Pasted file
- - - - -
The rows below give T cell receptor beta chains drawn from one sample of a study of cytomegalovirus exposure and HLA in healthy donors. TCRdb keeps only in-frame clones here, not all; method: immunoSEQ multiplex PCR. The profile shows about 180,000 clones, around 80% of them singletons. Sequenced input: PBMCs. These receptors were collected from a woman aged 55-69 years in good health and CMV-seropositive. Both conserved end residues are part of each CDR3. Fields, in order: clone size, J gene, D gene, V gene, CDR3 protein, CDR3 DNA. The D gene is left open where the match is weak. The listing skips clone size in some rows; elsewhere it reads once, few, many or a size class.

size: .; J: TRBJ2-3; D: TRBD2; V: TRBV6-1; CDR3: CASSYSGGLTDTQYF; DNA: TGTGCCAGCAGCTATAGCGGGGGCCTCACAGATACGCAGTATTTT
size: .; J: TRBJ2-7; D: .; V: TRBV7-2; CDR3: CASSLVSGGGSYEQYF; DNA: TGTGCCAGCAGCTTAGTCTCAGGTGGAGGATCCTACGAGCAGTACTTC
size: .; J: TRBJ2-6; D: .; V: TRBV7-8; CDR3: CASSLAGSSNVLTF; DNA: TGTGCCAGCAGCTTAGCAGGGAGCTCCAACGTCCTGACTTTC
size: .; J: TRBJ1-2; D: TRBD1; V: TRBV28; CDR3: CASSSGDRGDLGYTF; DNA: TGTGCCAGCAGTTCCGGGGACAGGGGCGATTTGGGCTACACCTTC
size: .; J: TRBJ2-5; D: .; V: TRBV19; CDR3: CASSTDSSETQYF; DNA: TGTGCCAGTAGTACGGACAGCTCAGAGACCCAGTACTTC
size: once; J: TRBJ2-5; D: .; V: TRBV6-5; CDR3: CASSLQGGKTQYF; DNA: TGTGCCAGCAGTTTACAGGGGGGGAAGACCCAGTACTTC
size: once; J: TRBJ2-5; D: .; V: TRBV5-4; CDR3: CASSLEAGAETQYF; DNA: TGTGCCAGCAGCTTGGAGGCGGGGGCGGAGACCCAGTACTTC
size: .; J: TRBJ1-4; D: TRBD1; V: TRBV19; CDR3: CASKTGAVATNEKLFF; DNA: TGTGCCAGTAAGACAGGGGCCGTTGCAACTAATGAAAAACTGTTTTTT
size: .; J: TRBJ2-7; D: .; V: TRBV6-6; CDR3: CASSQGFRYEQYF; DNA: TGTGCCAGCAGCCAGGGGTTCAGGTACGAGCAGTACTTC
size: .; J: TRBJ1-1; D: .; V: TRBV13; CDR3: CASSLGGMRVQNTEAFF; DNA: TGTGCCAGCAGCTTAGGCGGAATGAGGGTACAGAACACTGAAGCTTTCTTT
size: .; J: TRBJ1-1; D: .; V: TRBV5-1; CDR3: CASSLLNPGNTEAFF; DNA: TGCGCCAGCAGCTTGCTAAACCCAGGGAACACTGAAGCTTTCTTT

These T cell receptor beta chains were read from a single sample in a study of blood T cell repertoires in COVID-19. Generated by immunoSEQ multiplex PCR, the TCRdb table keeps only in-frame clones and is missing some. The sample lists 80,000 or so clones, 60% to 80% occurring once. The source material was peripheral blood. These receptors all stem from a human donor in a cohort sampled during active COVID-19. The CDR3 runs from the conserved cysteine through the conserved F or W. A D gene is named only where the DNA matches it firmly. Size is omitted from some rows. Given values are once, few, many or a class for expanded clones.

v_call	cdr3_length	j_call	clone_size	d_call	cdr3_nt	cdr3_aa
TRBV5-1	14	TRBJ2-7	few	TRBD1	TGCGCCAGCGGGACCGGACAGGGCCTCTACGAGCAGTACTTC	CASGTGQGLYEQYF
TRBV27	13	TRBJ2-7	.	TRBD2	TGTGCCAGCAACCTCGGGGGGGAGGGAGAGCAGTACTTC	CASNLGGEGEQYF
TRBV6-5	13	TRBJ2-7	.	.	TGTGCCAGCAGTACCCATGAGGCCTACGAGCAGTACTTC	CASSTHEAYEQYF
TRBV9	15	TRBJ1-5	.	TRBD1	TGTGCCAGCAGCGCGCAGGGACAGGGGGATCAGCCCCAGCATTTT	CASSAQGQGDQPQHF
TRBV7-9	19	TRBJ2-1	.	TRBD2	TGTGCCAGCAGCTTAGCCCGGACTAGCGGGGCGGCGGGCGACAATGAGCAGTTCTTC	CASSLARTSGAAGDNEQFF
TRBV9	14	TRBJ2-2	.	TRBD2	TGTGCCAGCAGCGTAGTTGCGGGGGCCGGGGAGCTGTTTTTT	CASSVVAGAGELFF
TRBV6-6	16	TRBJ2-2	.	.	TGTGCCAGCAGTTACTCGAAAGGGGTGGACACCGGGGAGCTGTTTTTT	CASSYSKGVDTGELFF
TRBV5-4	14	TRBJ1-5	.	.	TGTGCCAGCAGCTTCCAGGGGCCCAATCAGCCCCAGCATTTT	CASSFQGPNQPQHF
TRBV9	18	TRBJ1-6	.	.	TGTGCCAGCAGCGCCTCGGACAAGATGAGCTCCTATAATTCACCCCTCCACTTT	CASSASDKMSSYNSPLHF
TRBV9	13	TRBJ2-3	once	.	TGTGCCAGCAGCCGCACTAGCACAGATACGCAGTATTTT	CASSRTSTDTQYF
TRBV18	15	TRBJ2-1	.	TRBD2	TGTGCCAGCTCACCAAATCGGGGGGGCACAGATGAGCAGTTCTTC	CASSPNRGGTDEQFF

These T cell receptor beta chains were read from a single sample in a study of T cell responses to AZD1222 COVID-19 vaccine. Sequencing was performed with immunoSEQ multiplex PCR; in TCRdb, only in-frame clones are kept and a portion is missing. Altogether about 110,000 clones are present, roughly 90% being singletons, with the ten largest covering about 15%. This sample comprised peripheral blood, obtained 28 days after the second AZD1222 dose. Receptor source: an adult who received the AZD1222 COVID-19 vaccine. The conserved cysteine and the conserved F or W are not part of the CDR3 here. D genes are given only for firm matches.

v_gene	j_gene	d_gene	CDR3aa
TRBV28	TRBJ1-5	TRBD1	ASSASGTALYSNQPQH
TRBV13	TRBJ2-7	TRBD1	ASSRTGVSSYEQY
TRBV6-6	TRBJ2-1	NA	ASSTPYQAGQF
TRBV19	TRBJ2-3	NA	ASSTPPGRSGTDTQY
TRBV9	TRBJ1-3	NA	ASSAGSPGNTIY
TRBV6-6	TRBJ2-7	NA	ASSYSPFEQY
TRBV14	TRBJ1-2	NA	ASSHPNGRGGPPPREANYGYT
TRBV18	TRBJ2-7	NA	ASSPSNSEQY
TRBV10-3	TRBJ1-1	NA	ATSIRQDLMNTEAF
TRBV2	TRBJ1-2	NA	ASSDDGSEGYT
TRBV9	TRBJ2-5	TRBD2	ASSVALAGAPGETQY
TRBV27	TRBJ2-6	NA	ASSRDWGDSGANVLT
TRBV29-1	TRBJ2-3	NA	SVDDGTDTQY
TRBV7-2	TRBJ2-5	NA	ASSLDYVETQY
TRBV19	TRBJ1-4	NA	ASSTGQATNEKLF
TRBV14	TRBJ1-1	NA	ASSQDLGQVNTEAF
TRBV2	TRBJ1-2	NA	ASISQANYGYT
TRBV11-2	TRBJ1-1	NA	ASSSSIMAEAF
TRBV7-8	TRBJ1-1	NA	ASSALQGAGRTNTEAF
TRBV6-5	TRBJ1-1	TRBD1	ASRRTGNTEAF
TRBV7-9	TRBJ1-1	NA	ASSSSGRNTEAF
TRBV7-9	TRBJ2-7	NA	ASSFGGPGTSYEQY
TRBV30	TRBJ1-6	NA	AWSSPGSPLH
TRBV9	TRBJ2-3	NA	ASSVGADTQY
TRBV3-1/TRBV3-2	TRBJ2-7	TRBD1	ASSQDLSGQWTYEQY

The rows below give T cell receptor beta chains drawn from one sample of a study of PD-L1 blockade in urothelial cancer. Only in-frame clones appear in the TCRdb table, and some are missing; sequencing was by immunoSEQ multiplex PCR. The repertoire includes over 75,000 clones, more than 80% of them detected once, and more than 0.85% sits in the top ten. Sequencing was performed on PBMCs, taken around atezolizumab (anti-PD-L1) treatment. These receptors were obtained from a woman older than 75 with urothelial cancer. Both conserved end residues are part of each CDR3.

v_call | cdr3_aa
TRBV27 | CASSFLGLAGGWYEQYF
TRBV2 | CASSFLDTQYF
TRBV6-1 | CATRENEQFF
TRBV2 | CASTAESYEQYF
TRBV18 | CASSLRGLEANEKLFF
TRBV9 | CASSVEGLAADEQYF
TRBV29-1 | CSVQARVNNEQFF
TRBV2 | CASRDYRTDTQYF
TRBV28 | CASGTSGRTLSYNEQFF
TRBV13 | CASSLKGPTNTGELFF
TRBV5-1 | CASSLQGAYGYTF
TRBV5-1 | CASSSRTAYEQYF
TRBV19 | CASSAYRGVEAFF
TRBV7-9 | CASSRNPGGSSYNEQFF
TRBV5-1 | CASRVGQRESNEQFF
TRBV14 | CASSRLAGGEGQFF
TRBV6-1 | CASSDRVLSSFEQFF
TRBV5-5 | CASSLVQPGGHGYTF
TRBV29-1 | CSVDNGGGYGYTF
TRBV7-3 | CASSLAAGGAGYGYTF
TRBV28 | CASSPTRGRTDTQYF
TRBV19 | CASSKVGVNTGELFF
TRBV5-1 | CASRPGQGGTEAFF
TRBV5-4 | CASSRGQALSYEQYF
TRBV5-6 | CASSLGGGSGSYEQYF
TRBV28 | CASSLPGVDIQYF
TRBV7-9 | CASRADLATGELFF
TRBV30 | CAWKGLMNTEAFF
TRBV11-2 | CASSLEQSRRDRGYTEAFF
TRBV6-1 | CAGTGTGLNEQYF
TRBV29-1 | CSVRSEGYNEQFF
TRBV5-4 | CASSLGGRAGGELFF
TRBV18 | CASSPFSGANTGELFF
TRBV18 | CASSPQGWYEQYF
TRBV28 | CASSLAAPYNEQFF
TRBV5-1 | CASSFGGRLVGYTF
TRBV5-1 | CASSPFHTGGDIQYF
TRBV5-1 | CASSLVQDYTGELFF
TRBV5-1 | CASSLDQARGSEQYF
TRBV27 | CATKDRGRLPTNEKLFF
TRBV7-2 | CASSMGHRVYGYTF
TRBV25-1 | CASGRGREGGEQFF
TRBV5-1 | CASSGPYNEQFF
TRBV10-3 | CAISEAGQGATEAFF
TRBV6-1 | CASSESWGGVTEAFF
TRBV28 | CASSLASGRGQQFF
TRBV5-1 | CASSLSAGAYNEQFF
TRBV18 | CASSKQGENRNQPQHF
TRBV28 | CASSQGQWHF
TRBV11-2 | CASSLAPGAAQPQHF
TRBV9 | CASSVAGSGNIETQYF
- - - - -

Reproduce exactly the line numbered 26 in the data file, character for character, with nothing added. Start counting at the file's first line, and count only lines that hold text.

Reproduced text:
These T cell receptor beta chains were read from a single sample in a study of T cell responses to AZD1222 COVID-19 vaccine. Sequencing was performed with immunoSEQ multiplex PCR; in TCRdb, only in-frame clones are kept and a portion is missing. Altogether about 110,000 clones are present, roughly 90% being singletons, with the ten largest covering about 15%. This sample comprised peripheral blood, obtained 28 days after the second AZD1222 dose. Receptor source: an adult who received the AZD1222 COVID-19 vaccine. The conserved cysteine and the conserved F or W are not part of the CDR3 here. D genes are given only for firm matches.